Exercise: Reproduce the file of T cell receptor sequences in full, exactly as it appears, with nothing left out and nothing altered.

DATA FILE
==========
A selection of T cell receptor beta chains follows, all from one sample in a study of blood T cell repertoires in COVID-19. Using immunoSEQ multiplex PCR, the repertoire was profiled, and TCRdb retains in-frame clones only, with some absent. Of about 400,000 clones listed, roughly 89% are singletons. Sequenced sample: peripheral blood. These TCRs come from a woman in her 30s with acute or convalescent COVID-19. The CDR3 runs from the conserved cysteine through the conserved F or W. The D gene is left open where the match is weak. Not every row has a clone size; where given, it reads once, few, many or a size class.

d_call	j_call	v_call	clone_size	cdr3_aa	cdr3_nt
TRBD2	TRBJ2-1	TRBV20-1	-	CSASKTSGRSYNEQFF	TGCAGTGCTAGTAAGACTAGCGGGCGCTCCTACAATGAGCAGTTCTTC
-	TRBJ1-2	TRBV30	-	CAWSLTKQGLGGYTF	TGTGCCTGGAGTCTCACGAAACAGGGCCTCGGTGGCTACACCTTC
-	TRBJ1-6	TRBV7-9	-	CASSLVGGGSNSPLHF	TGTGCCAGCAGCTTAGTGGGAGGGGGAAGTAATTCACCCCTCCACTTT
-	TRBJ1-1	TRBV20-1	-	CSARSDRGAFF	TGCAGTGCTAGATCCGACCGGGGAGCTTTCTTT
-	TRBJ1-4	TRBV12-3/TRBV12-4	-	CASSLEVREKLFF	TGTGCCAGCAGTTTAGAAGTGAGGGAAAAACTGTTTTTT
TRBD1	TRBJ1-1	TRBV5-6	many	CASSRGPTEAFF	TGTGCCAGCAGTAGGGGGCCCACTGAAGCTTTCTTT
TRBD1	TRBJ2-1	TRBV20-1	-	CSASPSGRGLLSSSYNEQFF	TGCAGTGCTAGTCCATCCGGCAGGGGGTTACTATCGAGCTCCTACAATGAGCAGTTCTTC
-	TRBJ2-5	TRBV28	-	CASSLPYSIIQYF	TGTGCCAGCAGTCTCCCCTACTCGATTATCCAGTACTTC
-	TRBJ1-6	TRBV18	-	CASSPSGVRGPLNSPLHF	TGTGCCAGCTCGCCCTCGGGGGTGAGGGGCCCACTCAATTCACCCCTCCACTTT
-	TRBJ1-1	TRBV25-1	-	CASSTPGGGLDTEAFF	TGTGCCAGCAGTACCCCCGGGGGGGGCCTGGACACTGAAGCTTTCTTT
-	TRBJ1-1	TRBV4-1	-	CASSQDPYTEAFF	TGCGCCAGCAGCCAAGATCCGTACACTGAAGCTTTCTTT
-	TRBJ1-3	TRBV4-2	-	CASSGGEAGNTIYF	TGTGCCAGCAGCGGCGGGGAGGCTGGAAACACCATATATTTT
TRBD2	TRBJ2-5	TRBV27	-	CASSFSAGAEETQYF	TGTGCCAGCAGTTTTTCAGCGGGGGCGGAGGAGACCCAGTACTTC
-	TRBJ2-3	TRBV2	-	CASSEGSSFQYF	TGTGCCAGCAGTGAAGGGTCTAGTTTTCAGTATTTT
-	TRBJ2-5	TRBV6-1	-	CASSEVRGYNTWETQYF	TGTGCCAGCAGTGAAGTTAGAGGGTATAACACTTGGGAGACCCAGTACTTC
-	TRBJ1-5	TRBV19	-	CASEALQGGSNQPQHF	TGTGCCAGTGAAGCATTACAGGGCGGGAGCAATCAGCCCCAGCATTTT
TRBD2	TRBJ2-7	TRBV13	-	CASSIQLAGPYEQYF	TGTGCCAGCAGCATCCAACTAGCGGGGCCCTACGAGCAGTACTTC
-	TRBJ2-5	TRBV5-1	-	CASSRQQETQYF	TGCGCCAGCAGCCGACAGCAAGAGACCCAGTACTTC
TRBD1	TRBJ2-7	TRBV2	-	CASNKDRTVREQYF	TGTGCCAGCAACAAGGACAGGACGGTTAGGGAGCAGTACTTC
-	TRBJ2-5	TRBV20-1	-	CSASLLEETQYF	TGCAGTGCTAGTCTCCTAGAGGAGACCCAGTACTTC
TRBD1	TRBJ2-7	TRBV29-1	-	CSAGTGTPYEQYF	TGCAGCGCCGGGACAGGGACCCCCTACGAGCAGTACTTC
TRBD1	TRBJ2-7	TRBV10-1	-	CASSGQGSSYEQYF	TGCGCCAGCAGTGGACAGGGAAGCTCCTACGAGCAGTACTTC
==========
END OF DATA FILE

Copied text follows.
A selection of T cell receptor beta chains follows, all from one sample in a study of blood T cell repertoires in COVID-19. Using immunoSEQ multiplex PCR, the repertoire was profiled, and TCRdb retains in-frame clones only, with some absent. Of about 400,000 clones listed, roughly 89% are singletons. Sequenced sample: peripheral blood. These TCRs come from a woman in her 30s with acute or convalescent COVID-19. The CDR3 runs from the conserved cysteine through the conserved F or W. The D gene is left open where the match is weak. Not every row has a clone size; where given, it reads once, few, many or a size class.

d_call	j_call	v_call	clone_size	cdr3_aa	cdr3_nt
TRBD2	TRBJ2-1	TRBV20-1	-	CSASKTSGRSYNEQFF	TGCAGTGCTAGTAAGACTAGCGGGCGCTCCTACAATGAGCAGTTCTTC
-	TRBJ1-2	TRBV30	-	CAWSLTKQGLGGYTF	TGTGCCTGGAGTCTCACGAAACAGGGCCTCGGTGGCTACACCTTC
-	TRBJ1-6	TRBV7-9	-	CASSLVGGGSNSPLHF	TGTGCCAGCAGCTTAGTGGGAGGGGGAAGTAATTCACCCCTCCACTTT
-	TRBJ1-1	TRBV20-1	-	CSARSDRGAFF	TGCAGTGCTAGATCCGACCGGGGAGCTTTCTTT
-	TRBJ1-4	TRBV12-3/TRBV12-4	-	CASSLEVREKLFF	TGTGCCAGCAGTTTAGAAGTGAGGGAAAAACTGTTTTTT
TRBD1	TRBJ1-1	TRBV5-6	many	CASSRGPTEAFF	TGTGCCAGCAGTAGGGGGCCCACTGAAGCTTTCTTT
TRBD1	TRBJ2-1	TRBV20-1	-	CSASPSGRGLLSSSYNEQFF	TGCAGTGCTAGTCCATCCGGCAGGGGGTTACTATCGAGCTCCTACAATGAGCAGTTCTTC
-	TRBJ2-5	TRBV28	-	CASSLPYSIIQYF	TGTGCCAGCAGTCTCCCCTACTCGATTATCCAGTACTTC
-	TRBJ1-6	TRBV18	-	CASSPSGVRGPLNSPLHF	TGTGCCAGCTCGCCCTCGGGGGTGAGGGGCCCACTCAATTCACCCCTCCACTTT
-	TRBJ1-1	TRBV25-1	-	CASSTPGGGLDTEAFF	TGTGCCAGCAGTACCCCCGGGGGGGGCCTGGACACTGAAGCTTTCTTT
-	TRBJ1-1	TRBV4-1	-	CASSQDPYTEAFF	TGCGCCAGCAGCCAAGATCCGTACACTGAAGCTTTCTTT
-	TRBJ1-3	TRBV4-2	-	CASSGGEAGNTIYF	TGTGCCAGCAGCGGCGGGGAGGCTGGAAACACCATATATTTT
TRBD2	TRBJ2-5	TRBV27	-	CASSFSAGAEETQYF	TGTGCCAGCAGTTTTTCAGCGGGGGCGGAGGAGACCCAGTACTTC
-	TRBJ2-3	TRBV2	-	CASSEGSSFQYF	TGTGCCAGCAGTGAAGGGTCTAGTTTTCAGTATTTT
-	TRBJ2-5	TRBV6-1	-	CASSEVRGYNTWETQYF	TGTGCCAGCAGTGAAGTTAGAGGGTATAACACTTGGGAGACCCAGTACTTC
-	TRBJ1-5	TRBV19	-	CASEALQGGSNQPQHF	TGTGCCAGTGAAGCATTACAGGGCGGGAGCAATCAGCCCCAGCATTTT
TRBD2	TRBJ2-7	TRBV13	-	CASSIQLAGPYEQYF	TGTGCCAGCAGCATCCAACTAGCGGGGCCCTACGAGCAGTACTTC
-	TRBJ2-5	TRBV5-1	-	CASSRQQETQYF	TGCGCCAGCAGCCGACAGCAAGAGACCCAGTACTTC
TRBD1	TRBJ2-7	TRBV2	-	CASNKDRTVREQYF	TGTGCCAGCAACAAGGACAGGACGGTTAGGGAGCAGTACTTC
-	TRBJ2-5	TRBV20-1	-	CSASLLEETQYF	TGCAGTGCTAGTCTCCTAGAGGAGACCCAGTACTTC
TRBD1	TRBJ2-7	TRBV29-1	-	CSAGTGTPYEQYF	TGCAGCGCCGGGACAGGGACCCCCTACGAGCAGTACTTC
TRBD1	TRBJ2-7	TRBV10-1	-	CASSGQGSSYEQYF	TGCGCCAGCAGTGGACAGGGAAGCTCCTACGAGCAGTACTTC